tchotchke

(redirected from Tchochkes)
Also found in: Thesaurus.

tchotch·ke

or chach·ka  (chŏch′kə) also tsats·ke (tsäts′kə)
n. Slang
A cheap showy trinket.

[Yiddish tshatshke, from Polish dialectal czaczka.]
American Heritage® Dictionary of the English Language, Fifth Edition. Copyright © 2016 by Houghton Mifflin Harcourt Publishing Company. Published by Houghton Mifflin Harcourt Publishing Company. All rights reserved.

tchotchke

(ˈtʃɑːtʃkə)
n
a trinket or knick-knack
[Yiddish]
Collins English Dictionary – Complete and Unabridged, 12th Edition 2014 © HarperCollins Publishers 1991, 1994, 1998, 2000, 2003, 2006, 2007, 2009, 2011, 2014

tchotch•ke

(ˈtʃɑtʃ kə)

n., pl. -kes. Informal.
a knickknack.
[1965–70, Amer.; < Yiddish tshatshke < Polish czaczko bibelot]
Random House Kernerman Webster's College Dictionary, © 2010 K Dictionaries Ltd. Copyright 2005, 1997, 1991 by Random House, Inc. All rights reserved.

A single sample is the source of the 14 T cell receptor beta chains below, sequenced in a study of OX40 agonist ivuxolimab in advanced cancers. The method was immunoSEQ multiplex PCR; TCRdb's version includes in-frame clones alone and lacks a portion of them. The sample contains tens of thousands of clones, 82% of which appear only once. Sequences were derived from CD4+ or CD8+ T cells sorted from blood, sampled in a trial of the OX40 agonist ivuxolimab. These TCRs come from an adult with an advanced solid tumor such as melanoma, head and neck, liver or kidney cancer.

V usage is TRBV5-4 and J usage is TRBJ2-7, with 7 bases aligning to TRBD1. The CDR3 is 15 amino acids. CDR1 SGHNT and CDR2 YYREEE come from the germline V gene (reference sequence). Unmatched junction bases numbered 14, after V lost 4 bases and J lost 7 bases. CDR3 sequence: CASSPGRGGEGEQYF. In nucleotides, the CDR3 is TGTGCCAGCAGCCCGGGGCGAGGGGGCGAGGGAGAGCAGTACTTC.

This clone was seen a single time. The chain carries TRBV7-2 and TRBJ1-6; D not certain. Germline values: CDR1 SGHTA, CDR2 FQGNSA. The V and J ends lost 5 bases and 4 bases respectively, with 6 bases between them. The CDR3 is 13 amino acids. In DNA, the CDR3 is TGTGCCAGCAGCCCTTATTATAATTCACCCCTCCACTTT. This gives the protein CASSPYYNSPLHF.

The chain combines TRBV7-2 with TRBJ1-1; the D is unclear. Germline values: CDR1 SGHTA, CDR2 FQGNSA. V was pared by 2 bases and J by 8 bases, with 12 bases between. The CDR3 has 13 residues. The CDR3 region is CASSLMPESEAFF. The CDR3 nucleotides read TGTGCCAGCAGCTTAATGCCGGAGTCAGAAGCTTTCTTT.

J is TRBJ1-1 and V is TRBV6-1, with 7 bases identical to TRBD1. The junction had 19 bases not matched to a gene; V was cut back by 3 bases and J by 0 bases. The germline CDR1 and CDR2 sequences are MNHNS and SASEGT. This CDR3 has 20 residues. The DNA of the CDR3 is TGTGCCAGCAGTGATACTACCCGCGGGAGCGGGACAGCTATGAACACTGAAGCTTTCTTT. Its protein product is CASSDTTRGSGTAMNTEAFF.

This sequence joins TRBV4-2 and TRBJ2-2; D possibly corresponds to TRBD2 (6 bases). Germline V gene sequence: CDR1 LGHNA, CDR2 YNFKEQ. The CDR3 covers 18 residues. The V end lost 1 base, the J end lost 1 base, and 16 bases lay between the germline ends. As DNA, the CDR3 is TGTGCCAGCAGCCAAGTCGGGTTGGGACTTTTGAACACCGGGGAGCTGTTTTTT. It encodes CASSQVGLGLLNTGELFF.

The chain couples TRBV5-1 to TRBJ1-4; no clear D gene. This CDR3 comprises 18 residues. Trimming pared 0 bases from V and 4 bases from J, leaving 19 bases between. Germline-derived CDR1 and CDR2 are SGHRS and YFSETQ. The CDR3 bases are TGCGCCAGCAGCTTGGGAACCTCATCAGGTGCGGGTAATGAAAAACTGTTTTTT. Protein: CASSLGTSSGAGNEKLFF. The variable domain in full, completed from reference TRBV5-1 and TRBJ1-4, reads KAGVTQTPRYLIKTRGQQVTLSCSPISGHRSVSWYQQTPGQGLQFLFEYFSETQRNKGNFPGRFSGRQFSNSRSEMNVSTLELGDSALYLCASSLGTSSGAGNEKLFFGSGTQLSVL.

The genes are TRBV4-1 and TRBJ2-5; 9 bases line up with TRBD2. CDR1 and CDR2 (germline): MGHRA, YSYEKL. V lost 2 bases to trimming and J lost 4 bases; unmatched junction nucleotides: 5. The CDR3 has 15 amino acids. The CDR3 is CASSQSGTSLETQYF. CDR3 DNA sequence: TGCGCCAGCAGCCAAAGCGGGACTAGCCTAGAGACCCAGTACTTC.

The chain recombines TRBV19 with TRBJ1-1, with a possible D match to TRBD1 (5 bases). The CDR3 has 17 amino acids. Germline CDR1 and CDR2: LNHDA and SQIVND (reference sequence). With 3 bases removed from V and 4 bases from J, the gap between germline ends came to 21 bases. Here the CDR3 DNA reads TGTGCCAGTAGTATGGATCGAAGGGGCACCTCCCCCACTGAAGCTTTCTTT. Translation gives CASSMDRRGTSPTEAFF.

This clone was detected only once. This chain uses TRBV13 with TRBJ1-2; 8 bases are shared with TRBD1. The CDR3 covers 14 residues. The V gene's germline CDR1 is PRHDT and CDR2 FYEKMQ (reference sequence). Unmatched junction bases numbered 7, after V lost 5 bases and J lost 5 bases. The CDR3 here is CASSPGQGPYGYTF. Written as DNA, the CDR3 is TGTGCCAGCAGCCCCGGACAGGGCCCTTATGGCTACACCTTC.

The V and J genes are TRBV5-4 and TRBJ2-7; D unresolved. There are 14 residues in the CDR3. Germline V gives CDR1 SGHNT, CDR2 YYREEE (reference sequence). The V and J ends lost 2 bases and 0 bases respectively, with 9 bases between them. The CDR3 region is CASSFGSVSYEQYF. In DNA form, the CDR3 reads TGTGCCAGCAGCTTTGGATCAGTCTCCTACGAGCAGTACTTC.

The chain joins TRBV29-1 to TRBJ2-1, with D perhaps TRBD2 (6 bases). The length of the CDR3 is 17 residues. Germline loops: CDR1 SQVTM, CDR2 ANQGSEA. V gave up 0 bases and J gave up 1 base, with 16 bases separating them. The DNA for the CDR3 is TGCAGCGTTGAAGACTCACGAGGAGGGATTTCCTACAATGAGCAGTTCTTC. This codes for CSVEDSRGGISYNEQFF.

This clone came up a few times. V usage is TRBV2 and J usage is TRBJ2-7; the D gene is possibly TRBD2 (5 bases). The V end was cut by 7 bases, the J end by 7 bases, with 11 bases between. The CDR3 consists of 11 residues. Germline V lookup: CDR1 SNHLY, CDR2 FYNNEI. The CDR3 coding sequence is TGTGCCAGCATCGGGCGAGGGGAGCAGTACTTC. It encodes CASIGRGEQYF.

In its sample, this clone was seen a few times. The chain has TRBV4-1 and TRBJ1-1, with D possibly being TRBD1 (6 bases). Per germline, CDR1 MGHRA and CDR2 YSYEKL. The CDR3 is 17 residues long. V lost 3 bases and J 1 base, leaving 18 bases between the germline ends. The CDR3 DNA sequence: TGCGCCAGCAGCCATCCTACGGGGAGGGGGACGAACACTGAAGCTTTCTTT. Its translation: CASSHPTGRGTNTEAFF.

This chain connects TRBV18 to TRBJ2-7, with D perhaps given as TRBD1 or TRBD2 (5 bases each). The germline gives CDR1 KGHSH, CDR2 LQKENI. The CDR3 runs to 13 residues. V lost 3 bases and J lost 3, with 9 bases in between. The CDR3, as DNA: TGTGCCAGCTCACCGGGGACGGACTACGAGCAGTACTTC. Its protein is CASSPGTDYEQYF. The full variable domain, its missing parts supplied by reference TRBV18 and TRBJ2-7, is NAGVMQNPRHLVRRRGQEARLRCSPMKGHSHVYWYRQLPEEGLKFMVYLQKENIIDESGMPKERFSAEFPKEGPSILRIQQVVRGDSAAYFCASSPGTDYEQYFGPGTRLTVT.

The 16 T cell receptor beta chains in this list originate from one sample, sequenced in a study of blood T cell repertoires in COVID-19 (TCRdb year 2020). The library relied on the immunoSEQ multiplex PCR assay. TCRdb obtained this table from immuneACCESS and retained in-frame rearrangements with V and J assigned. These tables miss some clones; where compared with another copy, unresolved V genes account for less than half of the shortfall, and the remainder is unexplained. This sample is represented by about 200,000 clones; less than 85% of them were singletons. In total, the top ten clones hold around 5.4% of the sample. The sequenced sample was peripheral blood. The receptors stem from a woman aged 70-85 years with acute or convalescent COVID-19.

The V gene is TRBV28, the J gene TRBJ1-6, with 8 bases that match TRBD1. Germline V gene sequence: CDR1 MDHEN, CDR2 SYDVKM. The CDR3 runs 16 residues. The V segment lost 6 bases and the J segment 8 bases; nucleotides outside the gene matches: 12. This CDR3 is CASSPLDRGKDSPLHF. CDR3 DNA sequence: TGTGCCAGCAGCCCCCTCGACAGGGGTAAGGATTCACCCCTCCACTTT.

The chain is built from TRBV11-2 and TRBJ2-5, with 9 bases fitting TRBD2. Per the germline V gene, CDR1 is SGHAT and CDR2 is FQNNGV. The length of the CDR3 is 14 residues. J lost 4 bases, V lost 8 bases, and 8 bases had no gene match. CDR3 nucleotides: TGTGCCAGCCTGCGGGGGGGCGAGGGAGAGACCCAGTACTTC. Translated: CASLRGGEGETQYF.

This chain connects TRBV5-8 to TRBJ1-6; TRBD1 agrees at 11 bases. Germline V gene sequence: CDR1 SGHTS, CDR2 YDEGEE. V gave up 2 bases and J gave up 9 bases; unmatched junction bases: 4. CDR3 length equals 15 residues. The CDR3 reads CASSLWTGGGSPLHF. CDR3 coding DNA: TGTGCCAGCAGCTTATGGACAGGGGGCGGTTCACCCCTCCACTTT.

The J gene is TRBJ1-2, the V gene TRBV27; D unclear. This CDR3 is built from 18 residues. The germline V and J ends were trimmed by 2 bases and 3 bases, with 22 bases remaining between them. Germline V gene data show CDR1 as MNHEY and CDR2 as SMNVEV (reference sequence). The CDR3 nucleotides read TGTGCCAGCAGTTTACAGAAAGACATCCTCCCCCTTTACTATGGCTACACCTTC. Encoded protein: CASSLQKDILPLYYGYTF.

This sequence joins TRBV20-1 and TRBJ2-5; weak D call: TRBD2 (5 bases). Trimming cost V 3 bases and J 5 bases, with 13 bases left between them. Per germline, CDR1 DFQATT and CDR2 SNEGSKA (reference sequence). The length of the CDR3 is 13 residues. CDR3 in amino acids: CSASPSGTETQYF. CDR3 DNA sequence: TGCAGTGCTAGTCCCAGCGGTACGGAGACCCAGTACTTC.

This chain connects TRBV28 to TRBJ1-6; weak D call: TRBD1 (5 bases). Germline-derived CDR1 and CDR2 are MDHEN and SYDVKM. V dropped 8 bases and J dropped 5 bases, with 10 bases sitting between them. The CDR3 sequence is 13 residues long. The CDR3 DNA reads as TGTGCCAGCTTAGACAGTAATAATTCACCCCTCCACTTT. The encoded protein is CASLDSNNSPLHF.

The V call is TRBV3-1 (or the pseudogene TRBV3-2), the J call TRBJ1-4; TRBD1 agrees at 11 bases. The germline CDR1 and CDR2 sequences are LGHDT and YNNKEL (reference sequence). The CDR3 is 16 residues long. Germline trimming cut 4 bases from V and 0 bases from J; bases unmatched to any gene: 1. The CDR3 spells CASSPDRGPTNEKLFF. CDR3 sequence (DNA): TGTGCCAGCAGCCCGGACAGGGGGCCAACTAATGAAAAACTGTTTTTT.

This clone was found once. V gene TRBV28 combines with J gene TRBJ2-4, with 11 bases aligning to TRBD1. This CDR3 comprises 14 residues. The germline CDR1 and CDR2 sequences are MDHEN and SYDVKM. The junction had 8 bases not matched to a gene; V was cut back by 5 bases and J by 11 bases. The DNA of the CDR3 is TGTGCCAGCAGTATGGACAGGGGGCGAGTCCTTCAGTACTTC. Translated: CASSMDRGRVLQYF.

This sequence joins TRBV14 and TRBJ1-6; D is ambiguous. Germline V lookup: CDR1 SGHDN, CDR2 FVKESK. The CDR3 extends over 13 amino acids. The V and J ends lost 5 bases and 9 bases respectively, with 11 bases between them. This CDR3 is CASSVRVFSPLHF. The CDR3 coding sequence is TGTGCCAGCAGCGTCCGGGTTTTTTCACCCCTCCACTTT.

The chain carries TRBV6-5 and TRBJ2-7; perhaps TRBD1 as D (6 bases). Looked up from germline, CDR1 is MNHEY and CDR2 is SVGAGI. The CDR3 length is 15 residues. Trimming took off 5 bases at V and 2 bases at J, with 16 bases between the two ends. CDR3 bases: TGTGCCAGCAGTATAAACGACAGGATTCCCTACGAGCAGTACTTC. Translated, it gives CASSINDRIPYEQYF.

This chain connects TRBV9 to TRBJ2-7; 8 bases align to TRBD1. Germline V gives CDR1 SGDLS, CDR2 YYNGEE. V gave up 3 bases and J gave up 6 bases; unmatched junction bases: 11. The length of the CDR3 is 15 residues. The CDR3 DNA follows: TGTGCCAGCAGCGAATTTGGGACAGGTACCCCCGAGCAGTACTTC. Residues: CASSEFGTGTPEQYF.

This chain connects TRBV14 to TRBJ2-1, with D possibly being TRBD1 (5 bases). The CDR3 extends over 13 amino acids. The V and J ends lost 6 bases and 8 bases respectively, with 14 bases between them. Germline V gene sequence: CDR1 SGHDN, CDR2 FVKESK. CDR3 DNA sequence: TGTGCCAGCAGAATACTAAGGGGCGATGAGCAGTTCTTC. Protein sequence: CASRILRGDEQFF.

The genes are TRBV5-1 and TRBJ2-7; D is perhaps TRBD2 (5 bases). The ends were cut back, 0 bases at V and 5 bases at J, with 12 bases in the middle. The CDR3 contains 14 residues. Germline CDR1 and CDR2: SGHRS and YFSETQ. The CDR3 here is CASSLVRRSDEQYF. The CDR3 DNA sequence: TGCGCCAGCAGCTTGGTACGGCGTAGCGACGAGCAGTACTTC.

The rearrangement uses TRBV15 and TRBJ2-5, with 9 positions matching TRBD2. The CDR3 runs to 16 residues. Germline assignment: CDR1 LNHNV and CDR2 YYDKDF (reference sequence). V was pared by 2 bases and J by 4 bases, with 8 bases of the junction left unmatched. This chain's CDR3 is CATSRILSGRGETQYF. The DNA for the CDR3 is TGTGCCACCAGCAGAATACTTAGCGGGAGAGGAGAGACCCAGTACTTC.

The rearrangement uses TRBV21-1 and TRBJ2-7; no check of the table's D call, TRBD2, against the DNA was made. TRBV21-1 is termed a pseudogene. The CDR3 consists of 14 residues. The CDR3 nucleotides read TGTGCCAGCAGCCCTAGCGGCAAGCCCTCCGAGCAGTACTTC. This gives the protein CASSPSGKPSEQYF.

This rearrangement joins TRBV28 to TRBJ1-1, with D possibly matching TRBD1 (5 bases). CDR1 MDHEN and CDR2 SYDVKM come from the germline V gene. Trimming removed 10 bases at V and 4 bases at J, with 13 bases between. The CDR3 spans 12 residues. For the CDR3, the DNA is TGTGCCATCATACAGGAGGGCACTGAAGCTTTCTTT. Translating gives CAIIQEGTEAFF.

ThesaurusAntonymsRelated WordsSynonymsLegend:
Noun1.tchotchke - (Yiddish) an attractive, unconventional woman
Yiddish - a dialect of High German including some Hebrew and other words; spoken in Europe as a vernacular by many Jews; written in the Hebrew script
fille, girl, miss, missy, young lady, young woman - a young woman; "a young lady of 18"
2.tchotchke - (Yiddish) an inexpensive showy trinket
collectable, collectible - things considered to be worth collecting (not necessarily valuable or antique)
Yiddish - a dialect of High German including some Hebrew and other words; spoken in Europe as a vernacular by many Jews; written in the Hebrew script
Based on WordNet 3.0, Farlex clipart collection. © 2003-2012 Princeton University, Farlex Inc.
References in periodicals archive ?
5: Pat McGrath of the law firm of Devine Millimet, left, with Candace Ryan of Print Sawy and owner Lisa Landry show off one of the tchochkes that helped Print Savvy win its BOB Award.
And as she walks me around her home pointing out her favorite tchochkes, we wind up in her bathroom taking stock of the framed pictures from exotic worldwide destinations she and her husband have visited.
Corporate jugglers, magicians and free tchochkes are used to lure attendees to high-powered sales pitches for the next killer app.